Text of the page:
Reliable electronic measurement is something that is always needed in industrial automation. Production interruptions and unexpected downtime will cripple even the best manufacturers if they do not have the appropriate measurement technology in place.
Whether it’s monitoring the position of a hydraulic jack or determining the proper position of a flood gate on a dam, be sure to choose the best option for precision, accuracy, and most importantly, reliability.
Strings Holding Down Production
String potentiometers, also known as string pots, yo-yo sensors, cable-extension transducers, and a few other names, have been used for electronic measurement for the last 40 years.
These devices use braided steel wires (“strings”) wrapped around spools and require the release of the coiled string.
In an industrial assembly application, a typical scenario might involve wire being integrated into a manufacturing platform that moves from one assembly station to the next. As the string pot’s spool extends or retracts, position is measured by a rotational sensor/potentiometer that rests outside the spool and will trigger based on the position of the metal wire.
While string pots are often used in many sectors (heavy industry, crude oil processing, waste water treatment, etc.), they come with potential issues that make then unsuitable for others:
- The wire will eventually jam from rust, mechanical glitches, or other environmental factors
- The springs in the reel often fail over time
- The high contact nature of the devices causes friction among the components, which leads to excessive wear and failure after a few thousand rotations
Combined, these things lead to expensive downtime/loss of production and costly repairs. A measurement system should not be a consumable item or an item with an expected but unpredictable maintenance interval. A measurement system should be designed with longevity and reliability in mind.
Right Solution for Your Industry
The assembly industry is not the only one that benefits from highly accurate position measurement. Whether it’s metallurgy, plastics and rubber, energy, or woodwork — the advanced, versatile, and resilient technology is required to thrive in high speed and demanding applications.
Fortunately, magnetostrictive linear transducers were developed to provide the kind of reliable position measurement that industry demands.
Instead of a trouble-prone mechanism, magnetostrictive non-contact linear transducers work with a movable free-floating or captive magnet that rides the length of a sensing rod as it follows the target object.
During operation, a very short-duration pulse is generated along the sensing element. This is known as the waveguide. The resulting magnetic field interacts with the magnetic field of the position magnet and generates a mechanical force on the sensing element. This force ripples along the waveguide at a faster-than-sound velocity that is detected by the sensor electronics, and is converted into an electrical pulse.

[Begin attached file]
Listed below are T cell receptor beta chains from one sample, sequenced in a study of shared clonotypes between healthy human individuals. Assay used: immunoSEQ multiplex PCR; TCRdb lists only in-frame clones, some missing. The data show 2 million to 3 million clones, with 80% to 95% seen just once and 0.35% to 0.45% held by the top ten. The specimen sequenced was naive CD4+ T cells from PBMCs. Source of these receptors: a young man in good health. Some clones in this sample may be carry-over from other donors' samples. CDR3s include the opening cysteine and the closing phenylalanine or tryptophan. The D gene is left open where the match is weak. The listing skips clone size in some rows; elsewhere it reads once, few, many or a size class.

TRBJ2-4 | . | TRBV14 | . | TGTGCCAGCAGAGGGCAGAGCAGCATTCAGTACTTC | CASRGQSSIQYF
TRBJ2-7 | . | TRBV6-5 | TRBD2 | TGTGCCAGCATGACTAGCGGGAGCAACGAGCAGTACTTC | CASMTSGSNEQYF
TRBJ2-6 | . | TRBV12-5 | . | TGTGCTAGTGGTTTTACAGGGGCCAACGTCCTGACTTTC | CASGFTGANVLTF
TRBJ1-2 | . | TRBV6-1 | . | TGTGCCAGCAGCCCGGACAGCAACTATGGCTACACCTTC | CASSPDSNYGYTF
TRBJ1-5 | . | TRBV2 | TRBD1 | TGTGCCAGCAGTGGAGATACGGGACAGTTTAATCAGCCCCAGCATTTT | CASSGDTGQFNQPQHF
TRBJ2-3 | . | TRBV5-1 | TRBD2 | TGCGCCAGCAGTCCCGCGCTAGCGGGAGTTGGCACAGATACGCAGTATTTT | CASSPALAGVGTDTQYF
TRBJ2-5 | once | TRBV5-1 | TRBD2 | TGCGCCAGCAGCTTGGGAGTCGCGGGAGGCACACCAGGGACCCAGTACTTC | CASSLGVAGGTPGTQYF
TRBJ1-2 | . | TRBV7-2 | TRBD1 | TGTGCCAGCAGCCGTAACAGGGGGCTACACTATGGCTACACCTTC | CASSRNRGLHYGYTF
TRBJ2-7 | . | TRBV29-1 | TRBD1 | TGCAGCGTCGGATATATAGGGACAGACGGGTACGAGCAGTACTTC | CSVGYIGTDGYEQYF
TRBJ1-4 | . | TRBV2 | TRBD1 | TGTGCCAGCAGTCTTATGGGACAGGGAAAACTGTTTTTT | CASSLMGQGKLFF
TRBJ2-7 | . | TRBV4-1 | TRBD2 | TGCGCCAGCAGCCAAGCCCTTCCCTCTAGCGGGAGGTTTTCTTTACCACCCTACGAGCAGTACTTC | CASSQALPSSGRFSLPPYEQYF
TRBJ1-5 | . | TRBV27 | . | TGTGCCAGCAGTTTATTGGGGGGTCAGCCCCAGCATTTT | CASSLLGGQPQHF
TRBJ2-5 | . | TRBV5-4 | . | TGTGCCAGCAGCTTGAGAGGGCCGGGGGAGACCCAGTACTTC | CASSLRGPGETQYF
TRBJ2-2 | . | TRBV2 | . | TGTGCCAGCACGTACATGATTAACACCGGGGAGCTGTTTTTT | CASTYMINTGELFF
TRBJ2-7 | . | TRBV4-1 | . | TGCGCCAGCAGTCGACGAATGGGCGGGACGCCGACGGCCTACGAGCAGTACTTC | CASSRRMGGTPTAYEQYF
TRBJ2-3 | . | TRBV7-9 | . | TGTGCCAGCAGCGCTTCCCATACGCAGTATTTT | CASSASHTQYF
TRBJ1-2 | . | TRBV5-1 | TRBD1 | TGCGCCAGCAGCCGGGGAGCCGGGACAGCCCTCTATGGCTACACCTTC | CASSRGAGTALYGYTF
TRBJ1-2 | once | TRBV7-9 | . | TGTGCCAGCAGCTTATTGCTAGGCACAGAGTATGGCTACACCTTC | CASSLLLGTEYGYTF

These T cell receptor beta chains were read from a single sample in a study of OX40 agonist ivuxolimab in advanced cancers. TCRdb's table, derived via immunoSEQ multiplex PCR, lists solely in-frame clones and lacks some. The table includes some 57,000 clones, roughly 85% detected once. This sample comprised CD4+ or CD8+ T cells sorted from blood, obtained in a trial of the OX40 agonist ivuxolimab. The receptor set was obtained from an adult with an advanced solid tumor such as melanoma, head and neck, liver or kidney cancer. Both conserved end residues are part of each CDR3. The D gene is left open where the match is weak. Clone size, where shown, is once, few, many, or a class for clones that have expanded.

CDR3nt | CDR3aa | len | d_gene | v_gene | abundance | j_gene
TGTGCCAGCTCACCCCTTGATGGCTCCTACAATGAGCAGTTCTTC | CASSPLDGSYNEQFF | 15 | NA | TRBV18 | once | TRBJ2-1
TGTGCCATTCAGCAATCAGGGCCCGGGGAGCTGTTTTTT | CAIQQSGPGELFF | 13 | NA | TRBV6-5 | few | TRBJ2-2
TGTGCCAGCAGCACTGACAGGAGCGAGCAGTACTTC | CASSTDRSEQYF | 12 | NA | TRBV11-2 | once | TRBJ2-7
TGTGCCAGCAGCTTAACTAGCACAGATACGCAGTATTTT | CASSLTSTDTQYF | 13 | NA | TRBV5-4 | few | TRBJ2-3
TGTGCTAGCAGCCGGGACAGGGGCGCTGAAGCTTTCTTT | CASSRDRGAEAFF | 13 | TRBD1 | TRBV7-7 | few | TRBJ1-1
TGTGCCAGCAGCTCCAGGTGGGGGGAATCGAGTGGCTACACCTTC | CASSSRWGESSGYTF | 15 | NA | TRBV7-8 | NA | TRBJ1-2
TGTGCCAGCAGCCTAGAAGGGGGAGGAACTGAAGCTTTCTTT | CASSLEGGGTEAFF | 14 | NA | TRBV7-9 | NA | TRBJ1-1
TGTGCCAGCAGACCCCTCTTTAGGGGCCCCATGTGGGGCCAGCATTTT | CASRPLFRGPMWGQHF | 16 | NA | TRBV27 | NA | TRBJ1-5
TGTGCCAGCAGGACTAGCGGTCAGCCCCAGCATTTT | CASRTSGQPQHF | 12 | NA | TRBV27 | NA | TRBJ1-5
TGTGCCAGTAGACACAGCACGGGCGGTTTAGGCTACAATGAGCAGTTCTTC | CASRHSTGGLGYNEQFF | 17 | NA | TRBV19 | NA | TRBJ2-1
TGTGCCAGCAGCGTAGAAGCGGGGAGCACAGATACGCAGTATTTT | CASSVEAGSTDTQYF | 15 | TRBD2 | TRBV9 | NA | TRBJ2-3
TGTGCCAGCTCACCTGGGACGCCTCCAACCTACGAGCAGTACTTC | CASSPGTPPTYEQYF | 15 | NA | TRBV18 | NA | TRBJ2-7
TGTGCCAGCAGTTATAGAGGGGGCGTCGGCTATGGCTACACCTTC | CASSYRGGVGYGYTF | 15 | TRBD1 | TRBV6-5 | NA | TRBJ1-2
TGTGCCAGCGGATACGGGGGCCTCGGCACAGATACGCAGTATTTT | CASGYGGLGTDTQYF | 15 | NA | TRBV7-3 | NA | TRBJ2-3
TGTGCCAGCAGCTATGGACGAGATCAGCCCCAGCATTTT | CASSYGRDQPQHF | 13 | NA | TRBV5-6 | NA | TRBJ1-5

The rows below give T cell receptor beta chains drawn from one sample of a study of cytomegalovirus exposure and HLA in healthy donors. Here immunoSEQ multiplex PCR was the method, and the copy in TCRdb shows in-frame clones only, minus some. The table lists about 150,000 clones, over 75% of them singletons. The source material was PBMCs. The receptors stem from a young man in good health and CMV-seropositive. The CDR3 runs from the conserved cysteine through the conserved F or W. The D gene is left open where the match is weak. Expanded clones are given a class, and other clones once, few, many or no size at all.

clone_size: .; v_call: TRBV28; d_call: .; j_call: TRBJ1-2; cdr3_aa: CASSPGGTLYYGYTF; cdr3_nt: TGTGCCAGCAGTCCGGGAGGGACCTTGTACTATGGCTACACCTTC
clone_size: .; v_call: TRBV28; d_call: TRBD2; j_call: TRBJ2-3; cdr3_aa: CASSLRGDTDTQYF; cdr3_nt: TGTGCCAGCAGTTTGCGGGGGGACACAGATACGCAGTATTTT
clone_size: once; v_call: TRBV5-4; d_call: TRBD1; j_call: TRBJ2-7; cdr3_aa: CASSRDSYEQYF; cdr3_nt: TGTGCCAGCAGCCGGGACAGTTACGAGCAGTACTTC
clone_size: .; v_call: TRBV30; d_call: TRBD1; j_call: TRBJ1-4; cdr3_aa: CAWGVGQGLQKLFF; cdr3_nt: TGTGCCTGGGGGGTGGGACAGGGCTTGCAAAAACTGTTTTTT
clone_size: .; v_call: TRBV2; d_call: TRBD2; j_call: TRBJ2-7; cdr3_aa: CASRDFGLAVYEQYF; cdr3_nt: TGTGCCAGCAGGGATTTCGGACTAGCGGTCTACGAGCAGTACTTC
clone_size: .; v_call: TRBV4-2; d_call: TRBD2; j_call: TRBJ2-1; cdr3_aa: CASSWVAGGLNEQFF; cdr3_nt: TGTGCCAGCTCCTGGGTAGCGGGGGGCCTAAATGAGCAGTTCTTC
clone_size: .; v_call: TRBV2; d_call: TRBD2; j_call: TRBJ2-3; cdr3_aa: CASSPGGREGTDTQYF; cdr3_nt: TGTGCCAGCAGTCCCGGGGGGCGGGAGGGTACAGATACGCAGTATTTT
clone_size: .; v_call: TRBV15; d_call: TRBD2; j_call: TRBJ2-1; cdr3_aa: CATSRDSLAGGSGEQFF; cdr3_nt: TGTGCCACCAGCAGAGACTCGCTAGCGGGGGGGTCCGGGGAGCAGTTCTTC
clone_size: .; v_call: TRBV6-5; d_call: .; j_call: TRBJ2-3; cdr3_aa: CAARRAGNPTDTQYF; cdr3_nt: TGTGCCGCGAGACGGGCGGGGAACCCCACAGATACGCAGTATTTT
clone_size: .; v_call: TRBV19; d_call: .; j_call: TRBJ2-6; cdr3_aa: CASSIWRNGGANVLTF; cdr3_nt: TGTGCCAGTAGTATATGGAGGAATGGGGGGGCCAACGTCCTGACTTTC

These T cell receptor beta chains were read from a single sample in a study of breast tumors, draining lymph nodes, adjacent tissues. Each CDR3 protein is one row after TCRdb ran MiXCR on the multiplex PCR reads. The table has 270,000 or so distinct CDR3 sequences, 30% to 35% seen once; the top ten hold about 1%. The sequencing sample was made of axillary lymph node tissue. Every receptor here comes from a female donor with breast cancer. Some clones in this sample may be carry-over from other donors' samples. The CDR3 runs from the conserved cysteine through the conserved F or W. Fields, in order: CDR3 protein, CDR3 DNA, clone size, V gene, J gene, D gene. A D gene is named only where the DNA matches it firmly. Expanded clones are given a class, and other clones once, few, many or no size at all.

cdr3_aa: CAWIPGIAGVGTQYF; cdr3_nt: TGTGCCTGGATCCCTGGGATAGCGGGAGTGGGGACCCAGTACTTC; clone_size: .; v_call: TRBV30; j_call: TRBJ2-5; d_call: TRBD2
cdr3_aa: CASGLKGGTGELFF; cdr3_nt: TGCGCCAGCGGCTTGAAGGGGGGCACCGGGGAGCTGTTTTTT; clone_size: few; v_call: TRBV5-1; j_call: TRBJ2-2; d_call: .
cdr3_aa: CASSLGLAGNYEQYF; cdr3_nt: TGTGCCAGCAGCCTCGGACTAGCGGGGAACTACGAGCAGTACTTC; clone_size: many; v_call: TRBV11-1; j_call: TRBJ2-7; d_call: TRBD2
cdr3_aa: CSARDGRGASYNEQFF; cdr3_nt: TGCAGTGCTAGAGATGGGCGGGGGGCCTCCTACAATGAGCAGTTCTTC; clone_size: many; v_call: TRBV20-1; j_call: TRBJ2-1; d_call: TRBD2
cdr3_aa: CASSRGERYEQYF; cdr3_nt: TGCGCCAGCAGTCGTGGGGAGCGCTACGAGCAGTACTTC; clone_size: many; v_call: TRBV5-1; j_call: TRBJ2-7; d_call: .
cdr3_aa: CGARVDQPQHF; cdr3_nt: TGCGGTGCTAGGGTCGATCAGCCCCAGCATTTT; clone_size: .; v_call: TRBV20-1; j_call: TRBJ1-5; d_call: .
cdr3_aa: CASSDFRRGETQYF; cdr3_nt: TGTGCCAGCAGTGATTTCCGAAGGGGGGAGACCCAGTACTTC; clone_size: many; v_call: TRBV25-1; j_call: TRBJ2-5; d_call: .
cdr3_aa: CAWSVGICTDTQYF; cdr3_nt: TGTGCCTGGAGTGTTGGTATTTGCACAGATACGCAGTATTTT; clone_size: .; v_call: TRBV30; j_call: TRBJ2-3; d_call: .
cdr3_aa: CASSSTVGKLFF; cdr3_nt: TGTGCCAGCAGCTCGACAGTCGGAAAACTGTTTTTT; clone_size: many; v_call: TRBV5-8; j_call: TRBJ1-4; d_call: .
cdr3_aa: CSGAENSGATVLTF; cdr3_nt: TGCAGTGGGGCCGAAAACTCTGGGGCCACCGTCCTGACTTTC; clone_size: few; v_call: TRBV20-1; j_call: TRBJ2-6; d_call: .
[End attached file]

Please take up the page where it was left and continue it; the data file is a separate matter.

Using a very accurate high-speed clock, the time interval between the initial current pulse and return pulse is measured and converted into an absolute position value.
The end result is constant, precise, accurate, and smooth position measurement.
As an example: A high speed punch press requires position monitoring down to the millisecond. The punch press is designed to move very quickly back and forth in rows, punching holes in precise locations. When one row is finished, the unit moves forward and does the next. As the punch continues back and forth and up the rows, the sensor follows the position of the press, transmitting position feedback to the control system. This ensures the press stays on the appropriate track and punches where it should.
A contact device would not be suitable for this kind of operation, as the amount of friction caused from the speed and repetition would wear the sensor down too quickly and cause failure.
Fortunately, magnetostrictive linear sensors are widely available, come in a variety of form factors, and are truly non-contact, with some “floating” versions riding as much as 15mm off the surface of the transducer body. No contact means no wire binding issues and the lack of contact also means a lack of impact damage, which will help the sensor survive longer than a string potentiometer.
A measuring distance from 1 to 300 inches, offers short and long range capabilities.
Moreover, compared to string pots, magnetostrictive linear sensors, require fewer components. This means fewer parts to replace and maintain, which results in a reduction in overall equipment and maintenance costs.
Adaptable to nearly any industrial control system, these sensors are available in common analog (0….10V or 4….20 mA), as well as a variety of digital interfaces. This includes digital start/stop, synchronous serial interface, as well as network interfaces (IO-Link, Ethernet/IP, Profinet).
Tying it All Together
Though both string pots and magnetostrictive linear transducers are employed for electronic measurement, selecting the one that is best for your application will maximize manufacturing efficiency, increase machine uptime, and cut costs. All while ensuring your process keeps running smoothly and your customers get the parts and products they need on time.